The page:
|Publication number||US4382657 A|
|Application number||US 06/217,440|
|Publication date||10 May 1983|
|Filing date||17 Dec 1980|
|Priority date||20 Dec 1979|
|Publication number||06217440, 217440, US 4382657 A, US 4382657A, US-A-4382657, US4382657 A, US4382657A|
|Inventors||Gerard R. Lemaitre|
|Export Citation||BiBTeX, EndNote, RefMan|
|Patent Citations (4), Referenced by (19), Classifications (10), Legal Events (4)|
|External Links: USPTO, USPTO Assignment, Espacenet|
φ.sub.i =φ.sub.o -αe+βr
The present invention relates to astronomical mirrors and aspherical gratings and to methods for manufacturing same by elastic flexion of a disc semi-fixed by its periphery.
The technical sector of the invention is that of manufacturing large aspherical mirrors and optical gratings, which are concave or convex, particularly parabolic, hyperbolic or spheroidal mirrors.
The slight elastic deformations of the thin plates have already been applied to the cutting of the mirrors to correct the spherical aberration, coma or astigmatism.
It has already been proposed to manufacture mirrors with with variable focal distance by subjecting a disc to stresses which deform it elastically whilst a spherical or plane surfacing of the reflecting face is effected then by releasing the stresses, or, inversely, by subjecting a disc to a stress which deforms it elastically after the plane or spherical surfacing of the reflecting face at rest. French Pat. No. 76 07577 describes mirrors with variable focal distance obtained by this process from a disc having a profile of determined thickness, which is supported by its periphery or by its centre and which is subjected either to a uniform load, or to a punctual load which provoke an elastic flexion of the disc around its supports.
It is an object of the present invention to provide processes for obtaining, by elastic deformation, aspherical astronomical mirrors, for example corrector mirrors of Schmidt catoptric telescopes or the large mirrors of parabolic telescopes or Chretien telescopes.
The casting and cutting of large monolithic glass mirrors whose diameter of aperture is greater than 5 or 6 meters, are very difficult and expensive.
One is moving, for the future, towards astronomical observation instruments which associate a plurality of mirrors or a plurality of telescopes (multi-telescopes) having mirrors of which the optimum aperture is between 1.5 and 2.5 m, this allowing a mass production of the mirrors. The development of this new generation of telescopes is associated with the reduction in weight and polishing time for each mirror.
One object of the present invention is to provide means for reducing the weight of material of the non-spherical mirrors coming within the composition of the astronomical apparatus, particularly telescopes intended for spatial astronomy.
Another object of the present invention is to obtain, with considerable accuracy, aspherical reflecting surfaces of large aperture, for example parabolic, hyperbolic or spheroidal surfaces, which may be concave or convex, from surfaces which are firstly polished along a spherical surface or along a plane surface, then elastically deformed to pass to an aspherical surface.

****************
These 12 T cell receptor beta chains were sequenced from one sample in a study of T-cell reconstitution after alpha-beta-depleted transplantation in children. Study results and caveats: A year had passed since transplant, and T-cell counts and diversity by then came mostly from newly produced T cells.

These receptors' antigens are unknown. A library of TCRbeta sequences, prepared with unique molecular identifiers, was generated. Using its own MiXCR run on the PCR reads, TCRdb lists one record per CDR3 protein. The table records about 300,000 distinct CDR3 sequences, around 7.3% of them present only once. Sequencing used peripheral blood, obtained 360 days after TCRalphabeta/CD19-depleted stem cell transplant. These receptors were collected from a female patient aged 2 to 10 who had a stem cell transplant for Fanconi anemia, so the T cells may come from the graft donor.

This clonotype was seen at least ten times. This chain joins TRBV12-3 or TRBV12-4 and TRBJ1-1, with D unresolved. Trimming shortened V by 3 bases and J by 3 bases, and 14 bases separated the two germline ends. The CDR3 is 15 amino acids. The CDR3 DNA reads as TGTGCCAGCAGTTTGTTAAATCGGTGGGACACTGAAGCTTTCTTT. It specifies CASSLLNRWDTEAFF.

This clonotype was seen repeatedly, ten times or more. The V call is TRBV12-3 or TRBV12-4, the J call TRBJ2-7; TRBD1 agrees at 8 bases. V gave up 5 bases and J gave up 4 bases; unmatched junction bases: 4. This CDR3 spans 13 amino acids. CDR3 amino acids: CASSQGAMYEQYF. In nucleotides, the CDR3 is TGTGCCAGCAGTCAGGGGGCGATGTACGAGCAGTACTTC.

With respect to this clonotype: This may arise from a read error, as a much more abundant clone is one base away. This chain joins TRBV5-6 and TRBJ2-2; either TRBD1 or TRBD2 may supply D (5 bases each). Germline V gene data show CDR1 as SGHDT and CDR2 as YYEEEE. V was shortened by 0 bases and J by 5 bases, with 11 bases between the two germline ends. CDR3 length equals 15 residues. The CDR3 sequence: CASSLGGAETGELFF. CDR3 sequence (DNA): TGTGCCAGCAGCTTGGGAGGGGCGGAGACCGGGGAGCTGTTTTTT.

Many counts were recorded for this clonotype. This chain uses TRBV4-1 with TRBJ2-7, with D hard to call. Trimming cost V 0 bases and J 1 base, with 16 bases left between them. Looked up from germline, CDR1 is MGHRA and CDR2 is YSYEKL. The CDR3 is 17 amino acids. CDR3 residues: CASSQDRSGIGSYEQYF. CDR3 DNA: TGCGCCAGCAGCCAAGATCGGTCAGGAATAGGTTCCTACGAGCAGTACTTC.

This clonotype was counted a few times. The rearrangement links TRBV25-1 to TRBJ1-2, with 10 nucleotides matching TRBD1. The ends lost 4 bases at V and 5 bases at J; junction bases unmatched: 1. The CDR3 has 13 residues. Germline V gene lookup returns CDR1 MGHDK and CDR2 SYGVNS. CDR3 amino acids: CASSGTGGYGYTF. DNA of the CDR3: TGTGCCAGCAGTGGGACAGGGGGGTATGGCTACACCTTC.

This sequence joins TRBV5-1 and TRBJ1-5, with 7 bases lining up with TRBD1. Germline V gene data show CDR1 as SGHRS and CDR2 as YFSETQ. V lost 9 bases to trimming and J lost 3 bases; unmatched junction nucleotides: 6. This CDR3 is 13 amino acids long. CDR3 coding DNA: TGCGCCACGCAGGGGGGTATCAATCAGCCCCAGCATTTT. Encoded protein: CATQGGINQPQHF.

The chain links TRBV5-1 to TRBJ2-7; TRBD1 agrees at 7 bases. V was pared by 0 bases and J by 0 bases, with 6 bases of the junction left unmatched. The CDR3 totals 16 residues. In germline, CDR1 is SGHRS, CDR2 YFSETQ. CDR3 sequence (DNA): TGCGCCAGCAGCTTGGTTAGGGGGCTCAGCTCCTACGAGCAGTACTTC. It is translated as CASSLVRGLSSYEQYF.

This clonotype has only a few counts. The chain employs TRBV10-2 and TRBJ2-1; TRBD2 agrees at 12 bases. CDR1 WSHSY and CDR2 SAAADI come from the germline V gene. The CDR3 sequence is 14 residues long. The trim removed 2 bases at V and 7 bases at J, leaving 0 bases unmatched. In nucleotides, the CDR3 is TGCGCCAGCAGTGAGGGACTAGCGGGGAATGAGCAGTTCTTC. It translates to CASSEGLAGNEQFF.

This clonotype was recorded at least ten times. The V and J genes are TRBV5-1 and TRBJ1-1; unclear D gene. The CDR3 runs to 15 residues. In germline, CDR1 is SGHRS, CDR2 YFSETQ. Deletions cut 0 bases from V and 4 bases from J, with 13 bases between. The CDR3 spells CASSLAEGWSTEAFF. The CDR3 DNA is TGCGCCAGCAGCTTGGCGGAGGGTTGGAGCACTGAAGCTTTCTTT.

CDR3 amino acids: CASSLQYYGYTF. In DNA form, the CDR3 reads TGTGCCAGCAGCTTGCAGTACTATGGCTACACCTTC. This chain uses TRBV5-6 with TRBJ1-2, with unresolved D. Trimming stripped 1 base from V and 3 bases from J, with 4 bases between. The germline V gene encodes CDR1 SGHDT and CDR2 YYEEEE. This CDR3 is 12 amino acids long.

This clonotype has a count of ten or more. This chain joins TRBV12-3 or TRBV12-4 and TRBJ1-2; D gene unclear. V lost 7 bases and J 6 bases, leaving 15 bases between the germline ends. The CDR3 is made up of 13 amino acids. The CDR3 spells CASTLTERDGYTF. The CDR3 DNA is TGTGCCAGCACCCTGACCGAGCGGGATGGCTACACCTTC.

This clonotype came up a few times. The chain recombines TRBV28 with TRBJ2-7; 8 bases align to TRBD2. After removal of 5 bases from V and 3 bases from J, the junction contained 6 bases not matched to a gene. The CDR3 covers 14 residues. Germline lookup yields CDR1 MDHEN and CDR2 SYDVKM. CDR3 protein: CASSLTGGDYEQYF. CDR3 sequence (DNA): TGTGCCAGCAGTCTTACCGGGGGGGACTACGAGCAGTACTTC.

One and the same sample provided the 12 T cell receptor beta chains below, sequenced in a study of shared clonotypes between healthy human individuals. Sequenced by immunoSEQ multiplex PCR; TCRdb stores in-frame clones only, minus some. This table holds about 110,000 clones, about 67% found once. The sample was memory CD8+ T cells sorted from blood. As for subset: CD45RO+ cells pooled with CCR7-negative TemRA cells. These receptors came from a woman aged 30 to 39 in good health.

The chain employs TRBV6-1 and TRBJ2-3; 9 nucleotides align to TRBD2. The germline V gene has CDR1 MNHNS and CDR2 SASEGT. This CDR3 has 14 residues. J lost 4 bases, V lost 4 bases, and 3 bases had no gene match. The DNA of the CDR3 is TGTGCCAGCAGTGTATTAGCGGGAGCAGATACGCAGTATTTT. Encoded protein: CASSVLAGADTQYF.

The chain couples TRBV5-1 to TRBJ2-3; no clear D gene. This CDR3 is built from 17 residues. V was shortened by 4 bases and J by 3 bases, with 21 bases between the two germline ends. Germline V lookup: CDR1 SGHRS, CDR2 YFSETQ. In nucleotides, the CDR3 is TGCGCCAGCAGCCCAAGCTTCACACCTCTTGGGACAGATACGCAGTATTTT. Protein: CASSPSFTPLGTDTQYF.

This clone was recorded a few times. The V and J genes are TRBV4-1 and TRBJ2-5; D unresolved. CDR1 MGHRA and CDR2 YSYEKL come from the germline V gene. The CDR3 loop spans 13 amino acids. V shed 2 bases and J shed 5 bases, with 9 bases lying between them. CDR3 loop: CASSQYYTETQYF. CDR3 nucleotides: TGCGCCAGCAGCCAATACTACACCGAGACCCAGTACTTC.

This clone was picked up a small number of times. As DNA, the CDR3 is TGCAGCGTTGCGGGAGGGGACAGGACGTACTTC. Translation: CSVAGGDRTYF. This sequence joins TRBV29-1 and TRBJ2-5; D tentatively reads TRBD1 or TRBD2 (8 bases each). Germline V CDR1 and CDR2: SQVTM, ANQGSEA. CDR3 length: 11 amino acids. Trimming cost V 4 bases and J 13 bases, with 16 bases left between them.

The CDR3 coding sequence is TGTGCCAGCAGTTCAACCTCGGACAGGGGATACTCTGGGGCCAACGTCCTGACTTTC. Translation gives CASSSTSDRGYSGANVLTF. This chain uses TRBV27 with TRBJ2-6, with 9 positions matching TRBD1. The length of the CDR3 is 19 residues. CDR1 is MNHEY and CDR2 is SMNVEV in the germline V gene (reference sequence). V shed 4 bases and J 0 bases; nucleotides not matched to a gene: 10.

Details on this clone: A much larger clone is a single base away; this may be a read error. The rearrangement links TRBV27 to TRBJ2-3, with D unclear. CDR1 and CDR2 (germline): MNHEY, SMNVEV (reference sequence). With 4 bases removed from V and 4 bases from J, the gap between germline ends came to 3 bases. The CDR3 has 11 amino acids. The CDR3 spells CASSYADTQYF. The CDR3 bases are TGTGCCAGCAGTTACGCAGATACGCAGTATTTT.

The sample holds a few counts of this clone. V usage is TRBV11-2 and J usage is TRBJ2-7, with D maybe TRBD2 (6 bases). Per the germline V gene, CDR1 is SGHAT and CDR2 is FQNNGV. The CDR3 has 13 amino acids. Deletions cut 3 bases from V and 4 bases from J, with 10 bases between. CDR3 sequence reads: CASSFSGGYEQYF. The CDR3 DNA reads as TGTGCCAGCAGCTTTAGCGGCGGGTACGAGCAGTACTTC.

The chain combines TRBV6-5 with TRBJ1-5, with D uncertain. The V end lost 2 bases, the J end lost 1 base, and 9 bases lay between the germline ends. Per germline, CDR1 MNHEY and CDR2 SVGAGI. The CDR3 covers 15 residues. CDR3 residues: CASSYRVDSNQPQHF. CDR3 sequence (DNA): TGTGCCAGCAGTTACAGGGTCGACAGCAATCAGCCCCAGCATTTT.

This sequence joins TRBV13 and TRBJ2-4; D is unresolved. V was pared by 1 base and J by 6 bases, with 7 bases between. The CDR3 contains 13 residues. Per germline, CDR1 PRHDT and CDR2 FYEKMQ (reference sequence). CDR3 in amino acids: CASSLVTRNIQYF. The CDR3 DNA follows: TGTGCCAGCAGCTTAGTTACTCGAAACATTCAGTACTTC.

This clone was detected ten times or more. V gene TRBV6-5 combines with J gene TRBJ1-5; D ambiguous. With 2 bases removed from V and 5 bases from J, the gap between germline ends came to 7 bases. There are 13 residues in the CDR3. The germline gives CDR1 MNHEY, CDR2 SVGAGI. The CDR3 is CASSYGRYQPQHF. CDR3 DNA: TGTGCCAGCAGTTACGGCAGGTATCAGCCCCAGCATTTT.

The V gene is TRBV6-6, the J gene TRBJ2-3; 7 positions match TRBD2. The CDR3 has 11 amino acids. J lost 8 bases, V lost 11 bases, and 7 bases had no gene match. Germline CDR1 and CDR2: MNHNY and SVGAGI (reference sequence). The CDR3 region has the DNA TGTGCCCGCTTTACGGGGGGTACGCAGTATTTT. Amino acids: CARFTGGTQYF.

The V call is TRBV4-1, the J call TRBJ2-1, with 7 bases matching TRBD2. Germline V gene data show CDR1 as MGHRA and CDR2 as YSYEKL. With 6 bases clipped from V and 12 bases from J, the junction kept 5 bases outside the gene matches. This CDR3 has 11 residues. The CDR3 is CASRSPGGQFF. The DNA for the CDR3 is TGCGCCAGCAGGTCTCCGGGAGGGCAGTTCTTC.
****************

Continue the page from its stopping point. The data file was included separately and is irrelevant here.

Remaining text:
These objects are attained by means of astronomical mirrors or gratings, which are aspherical, comprising, on the one hand, one piece which is composed of a thin disc, having a reflecting face, which has been surfaced along a spherical or plane surface, of a cylindrical ring coaxial with said disc and of a zone of join which connects, by a semi-fixing, the periphery of said disc to an axial end of said ring which is located on the side of the disc opposite the reflecting face and it comprises, on the other hand, means for hermetically applying said ring on a rigid support with which said piece defines a cavity and means for varying the pressure pi in said cavity, so that the disc is subjected, during surfacing of the reflecting face, to a first differential pressure pi-pe, then to a second differential pressure p'i-pe different from the first which causes an elastic flexion of said disc semi-fixed by its periphery and which deforms said spherical or plane surface into a concave or convex aspherical surface, for example into a parabolic, hyperbolic or spheroidal surface.
The zone of join is defined on the inside by a fillet in the form of a quadrant, which connects the non-reflecting face of the disc to the inner face of said ring and on the outside by a rounded surface which connects the reflecting face of the mirror to the outer face of said ring and which is substantially homothetic with respect to said fillet.
The radius r of the quadrant-shaped fillet is connected to the diameter φo of the reflecting face, to the inner diameter φi of said ring and to the thickness e of the periphery of the disc by the equation:
where α and β are constants whose value is between 0.4 and 1.5.
The thickness of the disc is slightly greater at the centre than at the periphery. The ratio between the thickness of the centre of the disc and the thickness at the periphery is between 1 and 1.5 and the thickness decreases from the centre towards the periphery in monotonic manner.
A mirror according to the invention is carried by supports which abut on the inner face of the ring near the join thereof and the quadrant shaped fillet.